PARIS (Reuters) - Sebastian Korda had never won a Tour-level match coming into this year’s French Open but on Friday the 20-year-old American extended his amazing run to book a last-16 clash against his idol Rafa Nadal.
His impressive 6-4 6-3 6-1 victory over fellow qualifier Pedro Martinez of Spain also opened another chapter for this celebrated sporting family.
He is the son of 1992 French Open runner-up Petr and brother to LPGA golfers Nelly and Jessica while his mother Regina was also a tennis professional.
Now, he is writing his own script, although a clash with claycourt king Nadal, the 12-time champion, on Court Philippe Chatrier on Sunday was probably beyond his imagination.
“Growing up, I named my cat Rafa after him. That says a lot about how much I love the guy,” Korda told reporters while Nadal was on court against Italian Stefano Travaglia.
“I’m praying that he wins. I mean, he’s my biggest idol. He’s one of the reasons I play tennis. Just watching him play, unbelievable competitor. Just from him I have the never-give-up mentality. Whenever I’m on court, I try to be like him.
“I’ll be the happiest person on planet earth if I do get to play him. I’m really looking forward to it.”
Nelly, 22, came close to winning her first major at the ANA Inspiration tournament last month and Korda said he was up until the early hours in Prague watching on television.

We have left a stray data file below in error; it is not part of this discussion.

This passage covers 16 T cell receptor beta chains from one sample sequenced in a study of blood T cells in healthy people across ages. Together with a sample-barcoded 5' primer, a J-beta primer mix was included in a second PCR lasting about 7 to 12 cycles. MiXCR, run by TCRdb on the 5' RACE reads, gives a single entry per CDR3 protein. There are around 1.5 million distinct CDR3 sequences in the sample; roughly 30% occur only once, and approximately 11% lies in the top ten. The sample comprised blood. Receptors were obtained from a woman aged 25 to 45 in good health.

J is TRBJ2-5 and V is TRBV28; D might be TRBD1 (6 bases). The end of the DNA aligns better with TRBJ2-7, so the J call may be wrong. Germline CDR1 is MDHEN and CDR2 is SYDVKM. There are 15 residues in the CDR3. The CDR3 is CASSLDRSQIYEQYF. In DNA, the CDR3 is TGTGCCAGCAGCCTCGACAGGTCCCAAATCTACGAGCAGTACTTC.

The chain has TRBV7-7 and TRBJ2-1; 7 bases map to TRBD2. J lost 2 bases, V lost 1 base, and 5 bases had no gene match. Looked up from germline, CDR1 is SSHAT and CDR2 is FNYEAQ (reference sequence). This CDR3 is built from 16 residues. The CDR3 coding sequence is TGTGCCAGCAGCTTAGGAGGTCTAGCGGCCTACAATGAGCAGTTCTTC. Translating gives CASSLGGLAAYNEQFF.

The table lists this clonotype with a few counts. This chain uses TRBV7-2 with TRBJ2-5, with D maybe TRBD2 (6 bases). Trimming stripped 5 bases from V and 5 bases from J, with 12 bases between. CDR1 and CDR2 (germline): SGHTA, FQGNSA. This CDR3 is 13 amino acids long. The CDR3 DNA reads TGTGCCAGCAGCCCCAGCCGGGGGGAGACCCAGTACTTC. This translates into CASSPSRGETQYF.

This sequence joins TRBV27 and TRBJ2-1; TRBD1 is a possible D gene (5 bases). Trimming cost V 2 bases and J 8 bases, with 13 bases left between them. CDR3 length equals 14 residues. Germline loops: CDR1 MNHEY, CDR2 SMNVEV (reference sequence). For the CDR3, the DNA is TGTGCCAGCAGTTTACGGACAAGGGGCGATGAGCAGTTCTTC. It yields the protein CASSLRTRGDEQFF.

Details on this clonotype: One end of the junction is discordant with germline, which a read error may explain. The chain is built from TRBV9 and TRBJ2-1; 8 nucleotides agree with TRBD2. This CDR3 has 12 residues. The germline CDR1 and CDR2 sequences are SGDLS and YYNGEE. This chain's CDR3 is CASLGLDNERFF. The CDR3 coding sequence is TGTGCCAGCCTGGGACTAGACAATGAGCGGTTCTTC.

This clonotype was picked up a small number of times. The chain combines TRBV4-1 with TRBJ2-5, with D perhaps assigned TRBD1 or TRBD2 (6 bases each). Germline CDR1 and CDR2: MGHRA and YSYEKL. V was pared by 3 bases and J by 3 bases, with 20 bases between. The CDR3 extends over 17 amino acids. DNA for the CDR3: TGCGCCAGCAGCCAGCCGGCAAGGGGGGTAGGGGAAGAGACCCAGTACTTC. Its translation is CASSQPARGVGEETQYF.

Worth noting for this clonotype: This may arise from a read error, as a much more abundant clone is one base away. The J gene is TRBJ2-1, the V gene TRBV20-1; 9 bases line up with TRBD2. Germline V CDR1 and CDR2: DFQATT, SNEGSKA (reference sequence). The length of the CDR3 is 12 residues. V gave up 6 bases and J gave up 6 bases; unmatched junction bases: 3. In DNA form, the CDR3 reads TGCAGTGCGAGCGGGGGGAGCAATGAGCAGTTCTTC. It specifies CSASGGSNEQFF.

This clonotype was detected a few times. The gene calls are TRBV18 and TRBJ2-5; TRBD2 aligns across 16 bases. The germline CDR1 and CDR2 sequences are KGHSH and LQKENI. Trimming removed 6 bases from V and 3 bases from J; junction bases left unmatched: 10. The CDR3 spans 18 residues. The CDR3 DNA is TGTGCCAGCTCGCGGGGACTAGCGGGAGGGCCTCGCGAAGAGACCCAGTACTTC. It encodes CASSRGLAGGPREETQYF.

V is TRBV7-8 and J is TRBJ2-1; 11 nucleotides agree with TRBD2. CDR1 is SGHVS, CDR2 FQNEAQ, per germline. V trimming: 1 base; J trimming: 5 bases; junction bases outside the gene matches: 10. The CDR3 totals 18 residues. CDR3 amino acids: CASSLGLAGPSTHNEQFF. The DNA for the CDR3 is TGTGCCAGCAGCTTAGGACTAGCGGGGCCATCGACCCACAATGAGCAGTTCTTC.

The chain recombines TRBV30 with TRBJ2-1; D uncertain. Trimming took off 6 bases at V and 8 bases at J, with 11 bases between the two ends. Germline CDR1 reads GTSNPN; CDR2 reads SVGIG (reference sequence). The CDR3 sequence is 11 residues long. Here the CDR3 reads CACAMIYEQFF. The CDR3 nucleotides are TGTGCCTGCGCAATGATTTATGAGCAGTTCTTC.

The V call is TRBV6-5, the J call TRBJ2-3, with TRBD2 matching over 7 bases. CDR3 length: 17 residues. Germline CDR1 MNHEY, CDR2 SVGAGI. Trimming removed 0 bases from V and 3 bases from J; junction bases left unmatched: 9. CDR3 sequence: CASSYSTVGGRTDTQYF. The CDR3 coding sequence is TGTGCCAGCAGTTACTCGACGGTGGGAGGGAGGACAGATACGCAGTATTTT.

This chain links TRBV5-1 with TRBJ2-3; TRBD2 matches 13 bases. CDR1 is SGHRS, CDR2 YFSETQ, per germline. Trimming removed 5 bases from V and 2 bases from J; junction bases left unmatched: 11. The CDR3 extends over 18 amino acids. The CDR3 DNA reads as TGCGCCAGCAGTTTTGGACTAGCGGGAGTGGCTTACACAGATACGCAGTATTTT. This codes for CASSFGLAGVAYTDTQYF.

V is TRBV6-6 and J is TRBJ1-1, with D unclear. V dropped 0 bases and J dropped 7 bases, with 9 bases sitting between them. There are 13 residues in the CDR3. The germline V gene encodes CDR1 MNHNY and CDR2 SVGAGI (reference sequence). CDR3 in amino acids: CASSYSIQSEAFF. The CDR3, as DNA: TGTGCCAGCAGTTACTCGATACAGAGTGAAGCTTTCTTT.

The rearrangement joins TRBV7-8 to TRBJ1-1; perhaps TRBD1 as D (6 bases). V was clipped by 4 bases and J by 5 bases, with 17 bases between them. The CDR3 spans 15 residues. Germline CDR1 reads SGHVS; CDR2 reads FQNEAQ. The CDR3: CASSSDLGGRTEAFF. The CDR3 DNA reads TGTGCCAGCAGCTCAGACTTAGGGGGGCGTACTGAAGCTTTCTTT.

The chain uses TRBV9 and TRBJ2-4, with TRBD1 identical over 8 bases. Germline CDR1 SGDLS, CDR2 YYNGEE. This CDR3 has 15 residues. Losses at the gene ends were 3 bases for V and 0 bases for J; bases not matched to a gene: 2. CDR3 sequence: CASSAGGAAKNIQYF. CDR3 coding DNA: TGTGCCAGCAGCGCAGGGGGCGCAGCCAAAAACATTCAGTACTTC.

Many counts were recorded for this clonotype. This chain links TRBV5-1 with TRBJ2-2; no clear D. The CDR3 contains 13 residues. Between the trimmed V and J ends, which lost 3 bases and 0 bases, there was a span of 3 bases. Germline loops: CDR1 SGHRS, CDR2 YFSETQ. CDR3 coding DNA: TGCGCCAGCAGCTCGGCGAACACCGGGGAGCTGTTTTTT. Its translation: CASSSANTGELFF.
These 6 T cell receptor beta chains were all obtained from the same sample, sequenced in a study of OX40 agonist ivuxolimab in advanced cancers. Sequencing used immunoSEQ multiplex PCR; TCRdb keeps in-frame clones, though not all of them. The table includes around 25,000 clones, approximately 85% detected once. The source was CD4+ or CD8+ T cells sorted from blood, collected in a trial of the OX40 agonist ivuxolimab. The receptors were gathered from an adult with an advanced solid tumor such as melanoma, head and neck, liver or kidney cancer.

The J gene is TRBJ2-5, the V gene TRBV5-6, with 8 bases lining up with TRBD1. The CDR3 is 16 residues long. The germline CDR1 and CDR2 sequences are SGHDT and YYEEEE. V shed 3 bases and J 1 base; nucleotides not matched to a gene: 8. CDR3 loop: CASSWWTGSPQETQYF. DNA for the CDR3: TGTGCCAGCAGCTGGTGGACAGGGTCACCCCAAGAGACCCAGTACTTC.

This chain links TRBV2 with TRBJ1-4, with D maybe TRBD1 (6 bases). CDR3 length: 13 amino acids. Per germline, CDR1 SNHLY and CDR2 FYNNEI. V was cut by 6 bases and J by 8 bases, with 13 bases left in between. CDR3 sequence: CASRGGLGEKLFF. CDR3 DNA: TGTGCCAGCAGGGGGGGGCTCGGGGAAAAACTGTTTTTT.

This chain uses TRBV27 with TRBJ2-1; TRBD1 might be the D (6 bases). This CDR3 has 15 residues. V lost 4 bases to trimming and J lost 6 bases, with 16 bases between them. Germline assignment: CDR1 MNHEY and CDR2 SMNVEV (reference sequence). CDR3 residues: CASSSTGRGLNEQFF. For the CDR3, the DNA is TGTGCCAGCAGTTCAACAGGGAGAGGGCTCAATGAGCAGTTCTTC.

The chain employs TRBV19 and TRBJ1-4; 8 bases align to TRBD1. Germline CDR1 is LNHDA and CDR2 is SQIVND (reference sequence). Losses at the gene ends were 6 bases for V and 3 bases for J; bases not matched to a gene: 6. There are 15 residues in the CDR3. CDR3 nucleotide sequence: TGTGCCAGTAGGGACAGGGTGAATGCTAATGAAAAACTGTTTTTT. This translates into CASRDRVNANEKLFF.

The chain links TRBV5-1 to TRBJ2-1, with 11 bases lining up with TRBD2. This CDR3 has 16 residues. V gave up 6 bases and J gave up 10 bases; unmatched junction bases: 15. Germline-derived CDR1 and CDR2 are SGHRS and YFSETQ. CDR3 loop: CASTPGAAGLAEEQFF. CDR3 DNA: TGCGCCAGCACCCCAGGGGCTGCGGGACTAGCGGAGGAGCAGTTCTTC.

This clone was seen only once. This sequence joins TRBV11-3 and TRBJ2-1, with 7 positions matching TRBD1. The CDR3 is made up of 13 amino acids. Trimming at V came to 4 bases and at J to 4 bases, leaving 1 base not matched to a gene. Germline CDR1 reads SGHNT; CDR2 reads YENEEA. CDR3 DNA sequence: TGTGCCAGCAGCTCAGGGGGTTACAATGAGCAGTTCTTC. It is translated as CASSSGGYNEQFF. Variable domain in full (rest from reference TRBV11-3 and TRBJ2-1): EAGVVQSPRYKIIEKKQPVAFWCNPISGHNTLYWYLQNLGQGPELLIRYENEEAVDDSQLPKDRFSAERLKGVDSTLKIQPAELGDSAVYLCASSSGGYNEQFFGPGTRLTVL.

“She’s my best friend. She’s incredibly supportive. She’s having a really good year,” he told reporters. “I think my heart rate at the time was 87 or something like that. I have a picture from it. I was just completely stressed out.”
The family will no doubt be tuning in on Sunday when Korda walks out to face 19-time Grand Slam champion Nadal.
While it will be a massive step in class, he will bring some firepower, having crunched down 48 winners against Martinez on Friday, backing up his previous round win over fellow American John Isner, the 21st seed.
After Taylor Fritz’s loss on Friday, Korda is the only American left in the men’s singles on what is only his second main draw appearance in a Grand Slam.
Korda’s first sporting passion was ice hockey but he switched to tennis when he was 11. He has big ambitions, too, saying his target is to win one more Slam than his dad, the 1996 Australian Open champion.
“My goal in life is to win two Grand Slams so I have one more than he has. That’s what I’m going for,” he said.
Reporting by Martyn Herman; Editing by Christian Radnedge
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